Stay the course and close the deal

The hardest part of finding any measure of success is staying the course. Setting a game plan isn’t as difficult, because if you know what sort of destination you’re looking to reach, you can begin to think about it takes to get there and chart a course. It’s after charting the course that things get difficult. Not for the things you can see, but for the stuff you can’t.

For every good idea, there is a VC in the way who thinks that the idea sucks. For every passionate bloke, there is someone along the way to tell him that he ought to be fishing or doing something more conventional.

The reason I’ve made it this far is really on blind faith. No real models to go on, certainly not a lot of money and lacking a real idea of how to accomplish some of the things I’ve accomplished to date.

As I move forward, it becomes easier to move in a positive direction — even when things are difficult — knowing that there is some good reason for all of this. Sometimes you have to check yourself when it seems bleak or when things seem almost impossible. One thing I’ve learned from all of my years of playing tennis is that scoring points and even winning games isn’t the difficult part. It’s winning sets that lead to winning matches that always caused me the most problems in high school and college.

In this particular case, closing the deal isn’t so much a problem as I’m trying to calm down and use what I’ve learned to date to make it happen.  We’ll see how it all turns out…stay tuned.

Kenna ~ Make Sure They See My Face

Giving credence that it takes two to tango, The Neptunes show their prescience in their production of Kenna’s sophomore release Make Sure They See My Face. Say what you want about Pharrell and his embrace of the rock star life, the guy is a musical genius.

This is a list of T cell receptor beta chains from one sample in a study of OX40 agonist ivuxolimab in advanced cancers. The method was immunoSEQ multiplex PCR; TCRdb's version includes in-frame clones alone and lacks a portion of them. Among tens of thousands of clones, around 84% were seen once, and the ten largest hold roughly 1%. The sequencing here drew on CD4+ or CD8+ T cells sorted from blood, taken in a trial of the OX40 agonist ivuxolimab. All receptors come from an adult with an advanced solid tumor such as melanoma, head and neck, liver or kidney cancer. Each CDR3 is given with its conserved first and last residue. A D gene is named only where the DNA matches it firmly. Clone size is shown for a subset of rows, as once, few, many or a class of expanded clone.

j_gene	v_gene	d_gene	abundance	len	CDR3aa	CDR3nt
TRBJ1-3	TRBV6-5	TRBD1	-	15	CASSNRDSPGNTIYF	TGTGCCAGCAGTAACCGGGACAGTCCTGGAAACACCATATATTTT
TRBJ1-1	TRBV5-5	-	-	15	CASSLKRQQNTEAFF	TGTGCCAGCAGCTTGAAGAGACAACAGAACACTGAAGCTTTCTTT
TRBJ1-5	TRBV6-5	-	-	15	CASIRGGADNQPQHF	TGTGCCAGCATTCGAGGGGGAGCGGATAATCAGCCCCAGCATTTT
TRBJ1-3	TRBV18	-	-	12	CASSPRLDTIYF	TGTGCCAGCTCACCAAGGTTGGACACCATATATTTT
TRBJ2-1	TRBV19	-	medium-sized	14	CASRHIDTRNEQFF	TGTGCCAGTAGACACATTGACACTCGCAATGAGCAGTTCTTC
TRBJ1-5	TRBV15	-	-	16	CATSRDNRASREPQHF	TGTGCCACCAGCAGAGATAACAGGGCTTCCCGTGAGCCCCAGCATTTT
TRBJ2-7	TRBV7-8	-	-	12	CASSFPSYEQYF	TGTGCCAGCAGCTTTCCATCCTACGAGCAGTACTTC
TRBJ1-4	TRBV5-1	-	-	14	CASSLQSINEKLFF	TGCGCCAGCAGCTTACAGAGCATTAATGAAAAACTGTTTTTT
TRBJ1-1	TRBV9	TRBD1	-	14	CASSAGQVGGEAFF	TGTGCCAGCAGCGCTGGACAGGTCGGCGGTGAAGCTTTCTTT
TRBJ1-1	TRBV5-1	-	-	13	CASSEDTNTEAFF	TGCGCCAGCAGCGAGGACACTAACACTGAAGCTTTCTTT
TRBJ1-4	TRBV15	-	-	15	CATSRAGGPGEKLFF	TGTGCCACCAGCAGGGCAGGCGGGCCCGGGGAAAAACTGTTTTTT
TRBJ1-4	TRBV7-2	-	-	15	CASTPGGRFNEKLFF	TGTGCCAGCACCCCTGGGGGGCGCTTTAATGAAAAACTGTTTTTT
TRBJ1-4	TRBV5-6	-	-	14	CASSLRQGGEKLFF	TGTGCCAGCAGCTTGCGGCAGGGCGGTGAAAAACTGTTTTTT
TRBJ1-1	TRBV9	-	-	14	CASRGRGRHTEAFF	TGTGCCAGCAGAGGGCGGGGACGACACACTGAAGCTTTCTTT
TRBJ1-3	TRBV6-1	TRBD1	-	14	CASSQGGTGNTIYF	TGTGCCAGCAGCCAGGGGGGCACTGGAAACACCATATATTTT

Channel surfing one night I heard this track on Letterman.

I thought it was a new N.E.R.D. track, but didn’t catch the first part and discover that it was actually a track off Kenna’s album released last October, the single entitled Say Goodbye To Love. It’s a really good pop song. That’s all you can really say about it. It’s the sort of pop music we never get to hear anymore. It harkens back to the 80s fiercely, but the bottom line is that it’s pretty sweet.

Kenna is an Ethiopian-born, American-raised singer who really likes music. It’s clear because he can’t pick a genre. The record labels hate that, because then their marketing folks don’t know how to pitch you to a public that they believe are too stupid to listen to stuff they like on the same album. Well, Kenna takes that thing to a whole new level. He tries to be his own person on Makes Sure They See My Face and yet, wants to make everyone get tricked into believing U2 released a new album too.Kenna

If you don’t believe me, fire up the track “Be Still” or “Baptized in Blacklight” and you’ll be sure it’s not anyone but U2. It might have been a clever trick to get the radio stations to pick up some of these tracks or get some rebel DJ to dig the album and play it and get everyone hooked on it. That’s still possible, I guess. But doesn’t exactly bode well as a real strategy for artist growth.

But make no mistake, Kenna is a real deal. He’s talented as hell and he’s not just being buoyed by the production team he’s employed in childhood buddies Pharrell Williams and Chad Hugo. No sir, he’s one of those unique talents who are supposed to be suppressed and have the hope killed out of them before they make it this far, so the labels can keep giving us the retreads they want us to rock out to.